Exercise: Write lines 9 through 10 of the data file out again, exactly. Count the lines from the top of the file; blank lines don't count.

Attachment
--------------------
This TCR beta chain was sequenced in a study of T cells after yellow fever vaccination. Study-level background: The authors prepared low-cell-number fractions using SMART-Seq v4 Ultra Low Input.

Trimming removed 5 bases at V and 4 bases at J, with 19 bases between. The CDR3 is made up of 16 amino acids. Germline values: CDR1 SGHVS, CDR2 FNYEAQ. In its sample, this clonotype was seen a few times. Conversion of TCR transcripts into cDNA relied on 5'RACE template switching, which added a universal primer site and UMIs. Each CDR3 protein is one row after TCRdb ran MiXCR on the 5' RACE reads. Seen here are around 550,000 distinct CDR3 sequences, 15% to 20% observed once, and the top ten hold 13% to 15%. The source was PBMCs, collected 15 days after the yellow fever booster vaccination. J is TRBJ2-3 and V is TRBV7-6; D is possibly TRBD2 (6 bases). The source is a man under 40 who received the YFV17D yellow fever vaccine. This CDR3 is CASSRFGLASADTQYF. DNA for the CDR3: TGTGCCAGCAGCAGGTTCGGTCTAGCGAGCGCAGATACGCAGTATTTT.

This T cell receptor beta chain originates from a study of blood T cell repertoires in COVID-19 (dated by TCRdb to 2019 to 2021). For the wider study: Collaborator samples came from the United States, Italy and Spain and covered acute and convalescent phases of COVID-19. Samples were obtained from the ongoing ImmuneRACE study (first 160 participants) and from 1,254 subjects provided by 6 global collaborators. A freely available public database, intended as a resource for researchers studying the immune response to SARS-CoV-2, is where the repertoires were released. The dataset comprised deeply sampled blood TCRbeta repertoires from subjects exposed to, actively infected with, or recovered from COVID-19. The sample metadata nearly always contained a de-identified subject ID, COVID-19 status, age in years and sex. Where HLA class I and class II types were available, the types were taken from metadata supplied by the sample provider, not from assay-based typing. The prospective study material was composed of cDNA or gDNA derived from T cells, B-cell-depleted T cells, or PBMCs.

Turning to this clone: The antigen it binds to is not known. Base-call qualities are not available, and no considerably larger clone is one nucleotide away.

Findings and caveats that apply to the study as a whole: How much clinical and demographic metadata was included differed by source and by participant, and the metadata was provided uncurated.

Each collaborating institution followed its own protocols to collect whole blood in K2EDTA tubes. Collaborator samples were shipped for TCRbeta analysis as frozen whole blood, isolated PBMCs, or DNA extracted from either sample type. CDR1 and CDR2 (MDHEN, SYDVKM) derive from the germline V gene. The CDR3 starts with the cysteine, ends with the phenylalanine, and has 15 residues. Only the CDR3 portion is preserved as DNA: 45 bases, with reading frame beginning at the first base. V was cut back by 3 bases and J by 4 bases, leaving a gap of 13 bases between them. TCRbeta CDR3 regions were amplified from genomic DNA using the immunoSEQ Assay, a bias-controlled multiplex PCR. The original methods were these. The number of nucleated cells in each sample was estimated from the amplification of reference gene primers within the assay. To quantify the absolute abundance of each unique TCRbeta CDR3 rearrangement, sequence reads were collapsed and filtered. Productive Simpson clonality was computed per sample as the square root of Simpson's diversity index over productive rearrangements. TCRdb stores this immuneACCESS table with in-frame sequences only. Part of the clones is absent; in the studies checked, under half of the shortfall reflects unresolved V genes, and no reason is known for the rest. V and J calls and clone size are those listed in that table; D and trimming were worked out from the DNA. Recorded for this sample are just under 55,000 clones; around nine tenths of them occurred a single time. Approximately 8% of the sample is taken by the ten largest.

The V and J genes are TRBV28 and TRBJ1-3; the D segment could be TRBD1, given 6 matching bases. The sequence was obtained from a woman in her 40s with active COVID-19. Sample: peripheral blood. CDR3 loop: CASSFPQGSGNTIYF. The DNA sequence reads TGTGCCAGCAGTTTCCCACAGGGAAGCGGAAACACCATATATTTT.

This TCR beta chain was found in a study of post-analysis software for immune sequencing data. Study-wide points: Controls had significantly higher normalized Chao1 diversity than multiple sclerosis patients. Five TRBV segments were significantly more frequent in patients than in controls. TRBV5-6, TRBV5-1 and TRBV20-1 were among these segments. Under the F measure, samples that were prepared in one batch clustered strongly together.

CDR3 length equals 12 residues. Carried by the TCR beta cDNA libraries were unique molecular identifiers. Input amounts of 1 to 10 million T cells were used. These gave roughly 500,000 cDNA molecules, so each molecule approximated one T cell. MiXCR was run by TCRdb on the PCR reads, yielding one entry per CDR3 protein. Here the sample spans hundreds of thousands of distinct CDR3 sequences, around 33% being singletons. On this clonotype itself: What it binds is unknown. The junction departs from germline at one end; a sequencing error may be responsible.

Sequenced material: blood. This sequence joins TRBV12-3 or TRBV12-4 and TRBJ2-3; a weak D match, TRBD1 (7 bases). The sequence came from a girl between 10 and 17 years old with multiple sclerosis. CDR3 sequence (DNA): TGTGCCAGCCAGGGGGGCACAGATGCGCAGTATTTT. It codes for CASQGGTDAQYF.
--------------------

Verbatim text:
CDR3 length equals 12 residues. Carried by the TCR beta cDNA libraries were unique molecular identifiers. Input amounts of 1 to 10 million T cells were used. These gave roughly 500,000 cDNA molecules, so each molecule approximated one T cell. MiXCR was run by TCRdb on the PCR reads, yielding one entry per CDR3 protein. Here the sample spans hundreds of thousands of distinct CDR3 sequences, around 33% being singletons. On this clonotype itself: What it binds is unknown. The junction departs from germline at one end; a sequencing error may be responsible.

Sequenced material: blood. This sequence joins TRBV12-3 or TRBV12-4 and TRBJ2-3; a weak D match, TRBD1 (7 bases). The sequence came from a girl between 10 and 17 years old with multiple sclerosis. CDR3 sequence (DNA): TGTGCCAGCCAGGGGGGCACAGATGCGCAGTATTTT. It codes for CASQGGTDAQYF.